The Bureau anticipates that the manipulation of frequent flyer rewards would most likely be anti‑competitive when their manipulation is part of an overall anti‑competitive strategy. Therefore, the Bureau considers whether loyalty programs are being employed in order to contribute to, or enhance, the effects of other anti‑competitive strategies. However, the Bureau does not rule out the possibility that such manipulation alone may be sufficient to constitute a practice of anti‑competitive acts.

3. Co‑ordinated conduct: mergers, conspiracy and competitor collaboration

In addition to unilateral conduct, the Bureau has reviewed potentially anti‑competitive mergers, criminal conspiracies, and agreements or arrangements between competitors that may reduce competition substantially.

3.1 Mergers

When reviewing mergers in the airline industry the Bureau assesses whether a transaction is likely to substantially lessen or prevent competition.Footnote 22 In making this determination the Bureau has generally focussed on unilateral theories of harm; namely, the elimination of actual or future rivalry between the parties on both direct and indirect routes where they overlap (or would likely have overlapped but for the transaction). The Bureau has also evaluated the extent to which transactions between airlines are likely to lessen or prevent competition on routes where one of the merging parties competes with an alliance partner of the other merging party (even though this party may not itself be present on those routes). The reason for this is that pre‑existing alliance agreements, depending on their nature, structure, and financial incentives, may dampen the intensity of competition post‑transaction between the merged entity and the alliance partner (i.e. post‑transaction both will be members of the same alliance). Market definition and the analysis of barriers to entry for the purposes of merger review are broadly consistent with the discussion in sections 2.1 and 2.2 of this submission when considering passenger air travel.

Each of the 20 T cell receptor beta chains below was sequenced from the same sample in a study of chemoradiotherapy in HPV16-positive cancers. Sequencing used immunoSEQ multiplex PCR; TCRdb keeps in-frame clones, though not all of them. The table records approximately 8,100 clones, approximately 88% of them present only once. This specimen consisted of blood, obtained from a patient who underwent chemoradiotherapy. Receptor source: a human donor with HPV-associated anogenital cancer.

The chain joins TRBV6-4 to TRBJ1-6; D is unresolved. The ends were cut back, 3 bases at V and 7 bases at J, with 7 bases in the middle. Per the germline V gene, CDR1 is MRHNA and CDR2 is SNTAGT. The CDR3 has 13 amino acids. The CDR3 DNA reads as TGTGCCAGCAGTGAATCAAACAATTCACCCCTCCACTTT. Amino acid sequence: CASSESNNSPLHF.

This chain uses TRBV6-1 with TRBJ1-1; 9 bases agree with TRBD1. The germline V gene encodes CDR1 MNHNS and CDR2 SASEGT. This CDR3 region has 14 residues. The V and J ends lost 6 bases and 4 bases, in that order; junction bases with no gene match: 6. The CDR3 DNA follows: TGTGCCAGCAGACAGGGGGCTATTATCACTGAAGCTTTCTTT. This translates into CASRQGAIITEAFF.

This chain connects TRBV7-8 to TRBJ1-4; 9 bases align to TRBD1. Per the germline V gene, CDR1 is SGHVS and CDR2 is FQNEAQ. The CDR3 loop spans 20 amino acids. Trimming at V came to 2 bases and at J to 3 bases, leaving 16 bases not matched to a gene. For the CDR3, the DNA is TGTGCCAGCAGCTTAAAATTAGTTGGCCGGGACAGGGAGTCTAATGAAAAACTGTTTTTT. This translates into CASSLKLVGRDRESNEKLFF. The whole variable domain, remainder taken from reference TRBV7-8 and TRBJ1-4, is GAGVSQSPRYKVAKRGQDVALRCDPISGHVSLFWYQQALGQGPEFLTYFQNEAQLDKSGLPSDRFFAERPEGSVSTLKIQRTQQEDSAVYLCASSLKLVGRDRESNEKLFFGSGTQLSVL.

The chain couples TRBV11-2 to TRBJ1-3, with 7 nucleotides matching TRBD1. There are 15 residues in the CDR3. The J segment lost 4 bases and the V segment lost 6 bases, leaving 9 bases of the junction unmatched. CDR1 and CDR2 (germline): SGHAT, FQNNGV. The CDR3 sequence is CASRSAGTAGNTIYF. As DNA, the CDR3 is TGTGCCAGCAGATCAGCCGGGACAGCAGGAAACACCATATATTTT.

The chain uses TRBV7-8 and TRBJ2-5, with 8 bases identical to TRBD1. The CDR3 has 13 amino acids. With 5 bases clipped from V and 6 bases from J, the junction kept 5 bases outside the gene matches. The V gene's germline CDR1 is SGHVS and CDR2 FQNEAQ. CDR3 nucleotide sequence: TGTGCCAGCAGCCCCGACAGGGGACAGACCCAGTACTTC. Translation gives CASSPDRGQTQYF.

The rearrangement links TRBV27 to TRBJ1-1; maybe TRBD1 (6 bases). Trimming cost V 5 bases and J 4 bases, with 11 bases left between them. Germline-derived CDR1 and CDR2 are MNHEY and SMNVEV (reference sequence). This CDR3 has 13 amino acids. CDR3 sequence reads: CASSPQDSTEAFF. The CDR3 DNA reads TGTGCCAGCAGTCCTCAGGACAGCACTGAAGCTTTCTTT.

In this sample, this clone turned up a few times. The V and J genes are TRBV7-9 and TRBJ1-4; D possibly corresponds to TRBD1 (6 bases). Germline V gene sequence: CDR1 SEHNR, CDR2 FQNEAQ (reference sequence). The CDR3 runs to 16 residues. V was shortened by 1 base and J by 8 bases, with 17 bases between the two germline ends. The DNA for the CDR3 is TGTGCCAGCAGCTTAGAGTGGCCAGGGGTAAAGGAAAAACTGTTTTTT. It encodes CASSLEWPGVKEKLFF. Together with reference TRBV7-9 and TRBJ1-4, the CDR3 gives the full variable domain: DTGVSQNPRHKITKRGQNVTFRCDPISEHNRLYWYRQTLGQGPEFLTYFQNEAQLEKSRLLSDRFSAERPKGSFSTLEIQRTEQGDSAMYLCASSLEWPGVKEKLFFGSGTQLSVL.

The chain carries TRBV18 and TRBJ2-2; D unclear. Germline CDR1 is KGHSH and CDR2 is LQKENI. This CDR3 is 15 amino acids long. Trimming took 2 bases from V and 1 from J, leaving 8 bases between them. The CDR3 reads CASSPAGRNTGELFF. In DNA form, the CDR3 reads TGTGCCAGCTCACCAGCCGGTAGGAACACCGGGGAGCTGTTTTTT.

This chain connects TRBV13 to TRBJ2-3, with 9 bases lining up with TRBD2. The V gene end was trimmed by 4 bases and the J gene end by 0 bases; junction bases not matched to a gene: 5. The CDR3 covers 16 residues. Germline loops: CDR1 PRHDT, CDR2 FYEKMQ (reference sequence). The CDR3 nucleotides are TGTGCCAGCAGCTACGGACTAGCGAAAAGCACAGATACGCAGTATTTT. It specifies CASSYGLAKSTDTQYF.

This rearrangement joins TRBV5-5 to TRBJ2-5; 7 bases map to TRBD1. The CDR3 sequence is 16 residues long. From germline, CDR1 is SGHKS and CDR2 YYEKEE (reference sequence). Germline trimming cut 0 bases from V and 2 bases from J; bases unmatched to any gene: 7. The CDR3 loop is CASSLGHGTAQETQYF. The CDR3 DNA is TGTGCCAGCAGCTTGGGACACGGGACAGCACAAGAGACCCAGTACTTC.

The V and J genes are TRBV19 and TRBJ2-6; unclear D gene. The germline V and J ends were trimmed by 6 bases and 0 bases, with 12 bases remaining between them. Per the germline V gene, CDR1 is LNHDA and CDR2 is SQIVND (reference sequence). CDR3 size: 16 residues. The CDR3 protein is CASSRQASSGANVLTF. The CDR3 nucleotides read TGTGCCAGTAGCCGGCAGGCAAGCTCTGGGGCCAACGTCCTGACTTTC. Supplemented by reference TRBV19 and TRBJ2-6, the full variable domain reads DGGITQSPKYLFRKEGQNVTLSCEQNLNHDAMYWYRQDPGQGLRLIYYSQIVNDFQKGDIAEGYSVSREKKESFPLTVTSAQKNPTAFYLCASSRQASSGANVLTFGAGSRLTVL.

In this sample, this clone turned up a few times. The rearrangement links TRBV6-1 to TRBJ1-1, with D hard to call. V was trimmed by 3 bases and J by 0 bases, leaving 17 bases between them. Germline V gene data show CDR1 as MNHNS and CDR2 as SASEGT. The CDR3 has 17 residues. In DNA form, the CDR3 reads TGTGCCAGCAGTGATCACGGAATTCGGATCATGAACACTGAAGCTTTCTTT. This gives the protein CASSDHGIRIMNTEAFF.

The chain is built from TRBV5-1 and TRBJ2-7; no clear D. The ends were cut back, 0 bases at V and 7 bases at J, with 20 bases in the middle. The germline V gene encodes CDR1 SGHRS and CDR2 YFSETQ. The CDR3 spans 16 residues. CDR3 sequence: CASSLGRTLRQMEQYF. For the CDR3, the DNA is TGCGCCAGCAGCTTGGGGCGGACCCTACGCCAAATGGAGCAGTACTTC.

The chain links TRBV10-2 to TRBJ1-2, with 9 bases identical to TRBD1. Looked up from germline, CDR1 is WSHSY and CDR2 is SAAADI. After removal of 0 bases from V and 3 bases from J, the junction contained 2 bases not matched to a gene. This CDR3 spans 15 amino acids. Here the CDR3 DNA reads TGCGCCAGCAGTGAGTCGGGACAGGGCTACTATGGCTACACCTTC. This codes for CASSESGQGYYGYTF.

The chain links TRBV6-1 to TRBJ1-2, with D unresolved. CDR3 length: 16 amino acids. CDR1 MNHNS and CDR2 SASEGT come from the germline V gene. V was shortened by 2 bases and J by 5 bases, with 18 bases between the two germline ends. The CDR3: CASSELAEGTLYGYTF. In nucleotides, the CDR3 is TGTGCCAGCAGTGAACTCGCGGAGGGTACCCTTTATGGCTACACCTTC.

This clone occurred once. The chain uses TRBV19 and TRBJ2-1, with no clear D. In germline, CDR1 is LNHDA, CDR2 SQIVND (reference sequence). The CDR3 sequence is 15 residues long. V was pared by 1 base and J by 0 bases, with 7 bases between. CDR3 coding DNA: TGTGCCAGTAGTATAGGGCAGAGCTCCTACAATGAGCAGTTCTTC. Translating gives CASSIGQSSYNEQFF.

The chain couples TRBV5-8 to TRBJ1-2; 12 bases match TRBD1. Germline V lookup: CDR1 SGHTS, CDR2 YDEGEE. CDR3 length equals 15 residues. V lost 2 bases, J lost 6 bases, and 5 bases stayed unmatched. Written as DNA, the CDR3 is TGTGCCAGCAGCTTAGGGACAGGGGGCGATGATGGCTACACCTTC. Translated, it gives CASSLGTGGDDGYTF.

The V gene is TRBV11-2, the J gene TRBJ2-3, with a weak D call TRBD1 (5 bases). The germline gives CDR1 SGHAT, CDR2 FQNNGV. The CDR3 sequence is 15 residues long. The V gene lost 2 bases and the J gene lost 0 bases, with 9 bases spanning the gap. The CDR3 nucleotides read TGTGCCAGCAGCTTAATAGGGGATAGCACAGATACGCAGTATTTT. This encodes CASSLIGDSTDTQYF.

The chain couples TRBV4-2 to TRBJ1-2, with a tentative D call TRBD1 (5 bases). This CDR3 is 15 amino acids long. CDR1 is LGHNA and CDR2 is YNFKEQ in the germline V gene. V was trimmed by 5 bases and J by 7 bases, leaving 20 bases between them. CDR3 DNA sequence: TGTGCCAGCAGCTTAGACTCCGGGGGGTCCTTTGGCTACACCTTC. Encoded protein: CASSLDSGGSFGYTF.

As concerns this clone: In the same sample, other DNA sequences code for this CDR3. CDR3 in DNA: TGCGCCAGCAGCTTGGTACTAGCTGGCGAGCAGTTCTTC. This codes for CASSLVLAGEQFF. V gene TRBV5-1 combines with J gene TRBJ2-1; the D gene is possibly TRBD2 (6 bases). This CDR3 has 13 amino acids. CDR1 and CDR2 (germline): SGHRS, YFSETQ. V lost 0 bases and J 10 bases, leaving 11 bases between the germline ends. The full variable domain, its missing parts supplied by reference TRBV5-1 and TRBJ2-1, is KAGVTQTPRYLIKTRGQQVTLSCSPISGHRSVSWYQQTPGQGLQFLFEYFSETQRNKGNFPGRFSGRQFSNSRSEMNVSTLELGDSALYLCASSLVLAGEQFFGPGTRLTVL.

In testing these theories of harm, the Bureau has relied on a range of documentary and empirical evidence from both parties and third parties, including strategic and tactical documents. In recent reviews, the Bureau has placed an increased emphasis on the econometric analysis of ticketing and route performance data, including cross sectional analysis and route entry/exit analysis, in order to more precisely understand the degree of rivalry between parties and the likely effects of a transaction. When appropriate and when sufficient data are available, the Bureau will also carry out demand estimations to facilitate the use of merger simulation techniques.